The Tender Bar is a structural, tonal mess – but a damn likable one. George Clooney, directing his seventh film, leaves a sloppy trail of memories and moments in the life of writer J.R. Moehringer, who we see as a kid growing up fast on Long Island, and then as a hopeful journalist figuring out adulthood. The film is filled with clichés about loud, loving families and buddies down at the corner tavern; yet, something here struck a chord with me.
I think it comes down to the film’s three key men. Clooney, as a director, understands and knows how to convey sincerity, a sweet and welcome commodity today. Ben Affleck, as usual, just gets it, knowing how to inhabit a film and take you along with him. Tye Sheridan, as the older J.R., commands the film’s second half, giving an uneven story some stability and quiet charm.
As we meet J.R. and his family, The Tender Bar is played too big and directed even bigger. Clooney is ostensibly yelling his intentions so the last row can hear him. The kid (able first-timer Daniel Ranieri) and his struggling single mom (Lily Rabe) end up back where she grew up, a house now overflowing with cousins and noise and spaghetti dinner, led by grandpa Christopher Lloyd. It’s a joyous living alternative for J.R., who is used to being just with mom, as his dreadfully deadbeat DJ dad exists only as a voice on the radio.
Lloyd’s supporting character is a microcosm of what’s both frustrating and great about The Tender Bar. The film limits its actors, and then gives them room to expand a seemingly narrow character. At first, Lloyd is the classic old grandpa, griping from the comforts of a ratty easy chair. It’s predictable and shallow, William Monahan’s dialogue checking off the boxes of “wacky but loving family.” But then, Grandpa accompanies J.R. to a father-son day at school, where Lloyd gets to show off his character’s grace, charm, and unexpected intellect. This latter scenario is wonderful but the whole formula doesn’t compute. That’s how The Tender Bar plays out in total.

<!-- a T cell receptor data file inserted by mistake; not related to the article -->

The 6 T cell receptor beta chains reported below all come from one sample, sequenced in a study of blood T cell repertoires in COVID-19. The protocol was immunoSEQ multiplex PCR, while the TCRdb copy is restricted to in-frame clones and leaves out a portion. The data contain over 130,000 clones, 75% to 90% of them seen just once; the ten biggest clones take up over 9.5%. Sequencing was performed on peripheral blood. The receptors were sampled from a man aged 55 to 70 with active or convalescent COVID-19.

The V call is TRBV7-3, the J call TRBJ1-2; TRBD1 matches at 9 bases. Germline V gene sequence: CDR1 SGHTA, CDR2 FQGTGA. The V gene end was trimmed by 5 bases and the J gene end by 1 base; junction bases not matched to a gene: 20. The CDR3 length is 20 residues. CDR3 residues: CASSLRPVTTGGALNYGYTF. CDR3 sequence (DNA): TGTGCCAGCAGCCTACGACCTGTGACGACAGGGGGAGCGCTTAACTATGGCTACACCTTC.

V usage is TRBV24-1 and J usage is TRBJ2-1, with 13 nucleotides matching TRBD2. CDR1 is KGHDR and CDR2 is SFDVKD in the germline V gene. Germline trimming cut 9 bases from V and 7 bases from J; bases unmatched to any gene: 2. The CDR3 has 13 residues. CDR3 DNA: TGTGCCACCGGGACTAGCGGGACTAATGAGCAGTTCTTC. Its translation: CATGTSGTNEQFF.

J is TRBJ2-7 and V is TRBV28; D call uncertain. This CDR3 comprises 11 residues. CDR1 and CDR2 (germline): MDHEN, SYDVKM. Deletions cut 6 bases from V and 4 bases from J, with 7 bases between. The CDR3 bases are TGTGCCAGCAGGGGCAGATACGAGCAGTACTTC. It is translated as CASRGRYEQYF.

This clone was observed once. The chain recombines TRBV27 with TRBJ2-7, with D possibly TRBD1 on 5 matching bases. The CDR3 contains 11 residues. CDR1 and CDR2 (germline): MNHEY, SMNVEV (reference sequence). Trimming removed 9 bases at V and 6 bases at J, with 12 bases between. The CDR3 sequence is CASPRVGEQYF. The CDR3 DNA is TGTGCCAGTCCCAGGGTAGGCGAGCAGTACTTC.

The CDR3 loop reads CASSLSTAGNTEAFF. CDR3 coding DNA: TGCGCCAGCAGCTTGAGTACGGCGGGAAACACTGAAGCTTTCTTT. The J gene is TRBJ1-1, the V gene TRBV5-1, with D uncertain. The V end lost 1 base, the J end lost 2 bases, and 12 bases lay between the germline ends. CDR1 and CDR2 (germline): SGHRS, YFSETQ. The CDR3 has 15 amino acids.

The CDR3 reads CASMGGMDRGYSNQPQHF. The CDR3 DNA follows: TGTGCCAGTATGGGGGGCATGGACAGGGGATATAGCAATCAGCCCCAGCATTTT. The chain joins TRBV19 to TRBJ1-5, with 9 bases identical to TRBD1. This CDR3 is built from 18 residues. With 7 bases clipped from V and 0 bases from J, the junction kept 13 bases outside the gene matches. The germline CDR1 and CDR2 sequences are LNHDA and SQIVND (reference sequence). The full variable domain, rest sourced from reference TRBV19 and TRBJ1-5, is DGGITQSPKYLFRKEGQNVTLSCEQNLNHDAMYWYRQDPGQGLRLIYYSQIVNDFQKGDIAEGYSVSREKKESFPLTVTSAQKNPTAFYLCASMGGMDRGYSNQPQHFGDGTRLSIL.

The kid’s usual stand-in dad is beloved Uncle Charlie (Affleck), the wise and wise-cracking owner of Dickens, the local bar. Affleck shows off that innate sense of always understanding the movie he’s in and playing to the rhythms just right (Leonardo DiCaprio is exceptionally good at this; it’s also what makes Affleck, by the way, a fine Batman.)
When Monahan’s script, adapted from Moehringer’s memoir, gets stilted or hokey, Affleck knows just what to do: ham it up. He doles out barroom advice to his little nephew like a puffed-up, street-weary philosopher, leaning big on his comic delivery to make up for the clumsy setup.
As J.R and the film mature, so does Affleck’s portrayal of Charlie. He keeps the character consistent but tones it down a bit, right in line with the movie. In some scenes, Affleck is doing more than just delivering what the film needs; he’s actually carrying it. (Side note: Affleck’s hair through the decades provides its own enjoyment.)
As college-age J.R., Tye Sheridan is Affleck’s equal in knowing how to craft a character. When he’s not speaking, Sheridan conveys J.R.’s curiosity, ambition, cynicism. With dialogue, he maintains that all but adds cautiousness to his delivery, a kid who’s been burned before. The only sour notes in Sheridan’s part of the film involve his often-unrequited love for a college friend (Briana Middleton). The storytelling is scattered, and I had trouble buying that Sheridan was heartsick – makes for some fun chatter with Uncle Charlie, though.
Clooney makes some decent decisions to keep the action moving (I’m absolutely grateful that he relegated a dreadful-looking beach sequence to the closing credits), but he also makes some cuckoo visual choices. Most egregious are the occasional frenetic zooms that seem to pop up out of nowhere, resulting in nothing. If Clooney had stayed steady – literally and figuratively – The Tender Bar would be a far more satisfying film. It already has plenty going for it.